The Resistance in Western Europe, 1940â "1945


Product Details

Columbia University Press
Publish Date
6.4 X 9.0 X 1.5 inches | 1.85 pounds

Earn by promoting books

Earn money by sharing your favorite books through our Affiliate program.

Become an affiliate

About the Author

Olivier Wieviorka is professor of history at the École normale supérieure de Paris-Saclay. His books in English include The French Resistance (2016), also translated by Jane Marie Todd. Robert O. Paxton is Mellon Professor Emeritus of Social Science at Columbia University. His books include Vichy France: Old Guard and New Order (Columbia, revised edition, 2001). Jane Marie Todd (1957-2021) translated more than ninety books for university presses and art museums, including Claude Lévi-Strauss's We Are All Cannibals (Columbia, 2016).


Wieviorka presents a clear-eyed view of the achievements and limitations of resistance efforts, moving beyond romanticized tales of valor and dismissive tales of military ineffectiveness. Above all, the book shows the vital role played first by the British and, later, American secret services--all too often forgotten in Europe since the war--in coordinating and directing the efforts of disparate movements across Western Europe.--Clifford Rosenberg, City College of New York
This book is as richly informative about the Allies as about the resistance. Wieviorka examines more fully than any previous work the complicated three-way negotiations among the Anglo-American authorities, the exiled governments of France, Holland, Belgium, and Norway in London, and the underground movements that together made it possible to plan and execute clandestine operations.--From the foreword by Robert O. Paxton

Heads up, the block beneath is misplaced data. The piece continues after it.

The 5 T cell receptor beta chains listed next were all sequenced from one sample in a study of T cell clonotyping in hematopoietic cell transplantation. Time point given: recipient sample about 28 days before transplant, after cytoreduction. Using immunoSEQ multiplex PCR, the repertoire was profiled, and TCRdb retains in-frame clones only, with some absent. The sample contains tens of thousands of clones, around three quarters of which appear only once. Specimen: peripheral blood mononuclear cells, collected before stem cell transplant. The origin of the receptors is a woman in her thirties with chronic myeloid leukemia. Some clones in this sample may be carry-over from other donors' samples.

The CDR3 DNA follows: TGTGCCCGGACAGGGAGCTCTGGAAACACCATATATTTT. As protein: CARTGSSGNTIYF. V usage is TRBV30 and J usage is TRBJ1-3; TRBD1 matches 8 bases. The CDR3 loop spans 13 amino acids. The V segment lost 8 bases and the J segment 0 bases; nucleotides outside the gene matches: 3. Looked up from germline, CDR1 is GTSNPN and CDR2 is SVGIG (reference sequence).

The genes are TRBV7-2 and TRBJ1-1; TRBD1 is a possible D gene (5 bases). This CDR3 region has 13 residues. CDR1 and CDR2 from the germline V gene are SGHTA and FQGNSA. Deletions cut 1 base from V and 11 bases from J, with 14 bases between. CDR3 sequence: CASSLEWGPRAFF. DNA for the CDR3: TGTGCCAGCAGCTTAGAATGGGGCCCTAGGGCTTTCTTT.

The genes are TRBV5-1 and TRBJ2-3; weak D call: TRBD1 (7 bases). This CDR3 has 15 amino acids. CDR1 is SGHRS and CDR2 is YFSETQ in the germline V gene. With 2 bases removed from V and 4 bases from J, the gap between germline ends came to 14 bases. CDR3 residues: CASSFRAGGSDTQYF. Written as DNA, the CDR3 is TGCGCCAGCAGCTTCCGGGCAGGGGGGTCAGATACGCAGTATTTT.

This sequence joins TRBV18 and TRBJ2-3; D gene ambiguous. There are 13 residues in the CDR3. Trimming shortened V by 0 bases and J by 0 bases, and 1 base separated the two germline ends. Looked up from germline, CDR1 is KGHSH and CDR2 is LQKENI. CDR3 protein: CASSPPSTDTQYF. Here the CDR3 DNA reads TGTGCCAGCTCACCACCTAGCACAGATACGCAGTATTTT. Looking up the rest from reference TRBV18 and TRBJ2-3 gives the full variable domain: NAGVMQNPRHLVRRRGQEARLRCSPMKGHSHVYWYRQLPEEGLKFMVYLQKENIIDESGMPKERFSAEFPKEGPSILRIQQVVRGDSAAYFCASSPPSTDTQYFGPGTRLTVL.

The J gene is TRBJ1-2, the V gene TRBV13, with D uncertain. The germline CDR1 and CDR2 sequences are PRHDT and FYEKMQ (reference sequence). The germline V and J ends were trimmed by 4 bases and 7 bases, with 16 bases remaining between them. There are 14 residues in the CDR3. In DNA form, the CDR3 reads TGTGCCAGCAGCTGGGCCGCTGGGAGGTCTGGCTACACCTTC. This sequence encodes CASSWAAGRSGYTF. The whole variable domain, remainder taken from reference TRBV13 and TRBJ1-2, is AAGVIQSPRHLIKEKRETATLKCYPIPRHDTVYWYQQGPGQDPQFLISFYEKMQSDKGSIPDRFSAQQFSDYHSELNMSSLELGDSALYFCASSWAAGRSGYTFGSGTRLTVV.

Olivier Wieviorka treats the resistance in Western Europe as a multinational coalition. Anglo-Americans supplied arms and funding to resistance groups on the continent, and Resistance movements in turn aided in the Allied war effort. It was part tug-of-war, résistants striving to maintain autonomy, and part pas de deux, the two sides working together in a common effort that helped shape what Wieviorka calls an incipient "European consciousness." This is a history on a grand scale commensurate with the epic character of the complex struggle it recounts.--Philip Nord, Princeton University
With a subject like this, where the stories are almost always saturated with romanticism, and tend to look at events in just one country, Wieviorka's transnational accounting provides a useful antidote.--Thomas E. Ricks "New York Times Book Review "
Masterfully analyzes the resistance to the German occupations of Belgium, Denmark, France, Italy, the Netherlands, and Norway during World War II.--Foreign Affairs